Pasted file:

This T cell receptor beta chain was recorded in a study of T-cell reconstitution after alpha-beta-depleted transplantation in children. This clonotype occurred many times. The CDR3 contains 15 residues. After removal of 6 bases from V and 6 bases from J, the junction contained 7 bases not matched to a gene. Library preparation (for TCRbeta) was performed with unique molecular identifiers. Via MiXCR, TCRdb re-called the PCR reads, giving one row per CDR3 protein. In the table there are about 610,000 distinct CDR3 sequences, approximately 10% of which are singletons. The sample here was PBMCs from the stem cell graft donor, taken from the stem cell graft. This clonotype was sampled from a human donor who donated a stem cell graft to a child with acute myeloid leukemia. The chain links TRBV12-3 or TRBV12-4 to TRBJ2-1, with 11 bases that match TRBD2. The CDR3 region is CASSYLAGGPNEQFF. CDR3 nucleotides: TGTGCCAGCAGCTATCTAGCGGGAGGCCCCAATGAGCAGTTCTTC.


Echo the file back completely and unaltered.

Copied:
This T cell receptor beta chain was recorded in a study of T-cell reconstitution after alpha-beta-depleted transplantation in children. This clonotype occurred many times. The CDR3 contains 15 residues. After removal of 6 bases from V and 6 bases from J, the junction contained 7 bases not matched to a gene. Library preparation (for TCRbeta) was performed with unique molecular identifiers. Via MiXCR, TCRdb re-called the PCR reads, giving one row per CDR3 protein. In the table there are about 610,000 distinct CDR3 sequences, approximately 10% of which are singletons. The sample here was PBMCs from the stem cell graft donor, taken from the stem cell graft. This clonotype was sampled from a human donor who donated a stem cell graft to a child with acute myeloid leukemia. The chain links TRBV12-3 or TRBV12-4 to TRBJ2-1, with 11 bases that match TRBD2. The CDR3 region is CASSYLAGGPNEQFF. CDR3 nucleotides: TGTGCCAGCAGCTATCTAGCGGGAGGCCCCAATGAGCAGTTCTTC.